Kodak Single-Powder Developers.

Discussion in 'B&W: Film, Paper, Chemistry' started by Keith Tapscott., Oct 7, 2007.

  1. Keith Tapscott.

    Keith Tapscott. Member

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  2. Photo Engineer

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    I think those patents should help you and everyone understand the situation.

    In the ones I know, the HQ and Metol are milled such that they form a core particle with sulfite surrounding them, or carbonate, or borate. This forms a protective coating.

    Then they are sealed in the bags with dry nitrogen or something like it.

    The compounding process is very complex and sensitive. I have actually never seen it as it goes on in closed containers, but I've had it described to me by two of the people from P&S (powders and solutions). That division was responsible for making up the chemistry.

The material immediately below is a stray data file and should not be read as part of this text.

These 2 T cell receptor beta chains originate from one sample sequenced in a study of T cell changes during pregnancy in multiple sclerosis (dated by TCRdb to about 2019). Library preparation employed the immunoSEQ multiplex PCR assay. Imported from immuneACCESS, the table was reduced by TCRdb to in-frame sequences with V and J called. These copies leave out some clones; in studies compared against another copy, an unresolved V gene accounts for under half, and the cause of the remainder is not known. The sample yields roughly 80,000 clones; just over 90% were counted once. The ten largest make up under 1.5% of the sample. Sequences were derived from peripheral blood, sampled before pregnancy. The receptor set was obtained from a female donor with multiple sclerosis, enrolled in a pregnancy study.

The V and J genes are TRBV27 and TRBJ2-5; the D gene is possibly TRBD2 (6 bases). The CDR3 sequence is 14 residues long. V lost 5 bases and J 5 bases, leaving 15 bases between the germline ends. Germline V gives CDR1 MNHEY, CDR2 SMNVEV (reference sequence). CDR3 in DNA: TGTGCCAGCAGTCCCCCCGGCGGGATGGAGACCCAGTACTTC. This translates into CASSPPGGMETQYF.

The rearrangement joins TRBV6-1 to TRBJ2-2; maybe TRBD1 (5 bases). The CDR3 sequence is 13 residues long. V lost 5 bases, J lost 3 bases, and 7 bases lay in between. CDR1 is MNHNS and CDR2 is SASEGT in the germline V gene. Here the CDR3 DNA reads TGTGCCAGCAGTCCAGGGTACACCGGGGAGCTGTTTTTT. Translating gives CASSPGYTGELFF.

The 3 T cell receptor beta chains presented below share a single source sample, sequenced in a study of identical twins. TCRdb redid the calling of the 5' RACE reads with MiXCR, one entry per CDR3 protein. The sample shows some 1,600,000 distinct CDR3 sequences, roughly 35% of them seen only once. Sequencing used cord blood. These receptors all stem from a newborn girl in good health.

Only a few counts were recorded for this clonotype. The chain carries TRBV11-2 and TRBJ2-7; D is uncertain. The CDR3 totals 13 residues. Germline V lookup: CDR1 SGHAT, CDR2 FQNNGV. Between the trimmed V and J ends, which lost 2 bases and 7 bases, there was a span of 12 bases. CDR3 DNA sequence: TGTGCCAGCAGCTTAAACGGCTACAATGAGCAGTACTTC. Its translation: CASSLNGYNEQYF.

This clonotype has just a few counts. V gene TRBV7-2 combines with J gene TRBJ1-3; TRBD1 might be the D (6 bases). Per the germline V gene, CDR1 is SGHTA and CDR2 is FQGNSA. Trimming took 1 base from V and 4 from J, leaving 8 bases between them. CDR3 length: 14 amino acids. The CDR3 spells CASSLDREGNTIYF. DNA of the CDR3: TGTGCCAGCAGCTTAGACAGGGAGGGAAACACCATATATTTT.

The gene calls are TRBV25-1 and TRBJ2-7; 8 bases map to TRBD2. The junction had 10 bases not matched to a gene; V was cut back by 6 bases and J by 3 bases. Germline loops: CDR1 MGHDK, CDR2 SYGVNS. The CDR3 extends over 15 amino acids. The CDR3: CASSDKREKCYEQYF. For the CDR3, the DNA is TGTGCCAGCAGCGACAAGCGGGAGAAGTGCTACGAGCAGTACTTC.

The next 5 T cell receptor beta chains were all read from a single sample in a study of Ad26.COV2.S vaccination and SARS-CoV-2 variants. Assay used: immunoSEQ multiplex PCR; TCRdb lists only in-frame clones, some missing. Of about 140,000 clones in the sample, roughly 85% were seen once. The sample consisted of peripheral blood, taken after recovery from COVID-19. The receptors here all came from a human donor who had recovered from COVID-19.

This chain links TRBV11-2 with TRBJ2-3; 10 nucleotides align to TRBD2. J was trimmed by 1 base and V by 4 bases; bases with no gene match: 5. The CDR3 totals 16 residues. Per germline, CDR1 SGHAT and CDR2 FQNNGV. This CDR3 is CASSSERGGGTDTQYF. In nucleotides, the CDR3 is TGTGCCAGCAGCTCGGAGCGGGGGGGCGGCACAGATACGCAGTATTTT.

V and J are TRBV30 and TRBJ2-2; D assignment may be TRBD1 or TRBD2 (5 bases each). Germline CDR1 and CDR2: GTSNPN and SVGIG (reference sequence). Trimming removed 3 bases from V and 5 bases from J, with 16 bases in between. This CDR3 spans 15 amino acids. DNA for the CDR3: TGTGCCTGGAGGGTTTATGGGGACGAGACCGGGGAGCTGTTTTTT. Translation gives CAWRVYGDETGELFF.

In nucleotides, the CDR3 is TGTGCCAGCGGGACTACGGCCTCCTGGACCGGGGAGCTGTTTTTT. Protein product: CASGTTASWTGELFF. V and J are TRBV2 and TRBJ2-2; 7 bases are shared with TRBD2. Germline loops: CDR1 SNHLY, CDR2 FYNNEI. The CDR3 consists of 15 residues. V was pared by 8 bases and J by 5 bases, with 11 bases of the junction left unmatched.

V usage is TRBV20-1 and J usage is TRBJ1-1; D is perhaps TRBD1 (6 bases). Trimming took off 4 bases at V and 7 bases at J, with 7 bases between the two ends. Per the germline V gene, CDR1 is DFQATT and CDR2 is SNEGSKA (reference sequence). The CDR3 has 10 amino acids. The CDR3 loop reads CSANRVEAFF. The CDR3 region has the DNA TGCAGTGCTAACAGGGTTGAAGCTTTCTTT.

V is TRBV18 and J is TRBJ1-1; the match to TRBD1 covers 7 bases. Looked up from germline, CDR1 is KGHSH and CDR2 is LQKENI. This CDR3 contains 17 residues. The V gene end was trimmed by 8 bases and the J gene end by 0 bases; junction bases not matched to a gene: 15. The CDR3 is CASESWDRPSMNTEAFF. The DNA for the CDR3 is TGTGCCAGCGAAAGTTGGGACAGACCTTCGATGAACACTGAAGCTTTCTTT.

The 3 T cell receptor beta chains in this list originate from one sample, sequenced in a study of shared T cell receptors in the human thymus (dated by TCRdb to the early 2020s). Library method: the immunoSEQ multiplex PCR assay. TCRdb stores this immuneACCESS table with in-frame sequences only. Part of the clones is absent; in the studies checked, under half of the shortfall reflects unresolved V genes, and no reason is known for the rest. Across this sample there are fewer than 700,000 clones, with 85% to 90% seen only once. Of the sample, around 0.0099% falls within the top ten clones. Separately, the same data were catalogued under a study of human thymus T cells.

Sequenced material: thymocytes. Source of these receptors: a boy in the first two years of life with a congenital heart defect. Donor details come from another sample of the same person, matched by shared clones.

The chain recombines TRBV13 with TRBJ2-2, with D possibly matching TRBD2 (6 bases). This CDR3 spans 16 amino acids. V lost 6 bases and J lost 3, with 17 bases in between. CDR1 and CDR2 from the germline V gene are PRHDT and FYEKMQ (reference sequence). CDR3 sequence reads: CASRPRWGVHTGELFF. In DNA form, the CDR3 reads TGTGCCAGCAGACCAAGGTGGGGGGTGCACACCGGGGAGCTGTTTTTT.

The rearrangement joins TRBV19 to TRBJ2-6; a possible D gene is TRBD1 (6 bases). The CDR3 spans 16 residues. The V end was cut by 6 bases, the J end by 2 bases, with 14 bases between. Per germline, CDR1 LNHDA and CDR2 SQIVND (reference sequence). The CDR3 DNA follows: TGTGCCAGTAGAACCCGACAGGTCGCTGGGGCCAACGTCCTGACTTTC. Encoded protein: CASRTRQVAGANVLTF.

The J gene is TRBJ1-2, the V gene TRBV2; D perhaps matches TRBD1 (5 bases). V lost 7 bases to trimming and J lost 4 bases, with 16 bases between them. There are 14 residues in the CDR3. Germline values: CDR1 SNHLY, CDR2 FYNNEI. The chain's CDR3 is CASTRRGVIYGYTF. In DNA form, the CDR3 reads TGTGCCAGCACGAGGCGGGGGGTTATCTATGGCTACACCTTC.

PE
     
  3. Keith Tapscott.

    Keith Tapscott. Member

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    Hello PE,

    Wouldn`t there be some kind of reaction with a developing agent coming into contact with sulphite, borates and carbonates etc?:confused:
     
  4. Photo Engineer

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    Well, developing agent will not normally react with sulfite in the absence of oxygen. Both sulfite and HQ react with oxygen. But under nitrogen, you can form small beads of encapsulated developer under a shell of many chemicals. This is what is done in manufacture.

    Sometimes, the shell is just an inert material.

    HQ is not reactive with borate either in the absence of oxygen. At most, it will form a borate salt which is 'good'. I'm not sure about metol, but it is proteccted in the beads as well. I know that much.

    Some of this is done with molten materials such as hot liquid HQ or sulfite in a molten slurry of some sort. As I said, I have had it described in general, but have never seen it. It is highly secret and everything went on in closed containers of nitrogen. They had their own research division that developed the packing methods.

    I can suggest looking under Surash among others for Kodak patents in this field, but I've forgotten most of the names.

    Don't worry. It works. I prefer working with and on, liquid kits myself. That is where I did most of my work with P&S.

    PE
     
  5. Keith Tapscott.

    Keith Tapscott. Member

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    Thanks, I was simply interested in how this was done that`s all.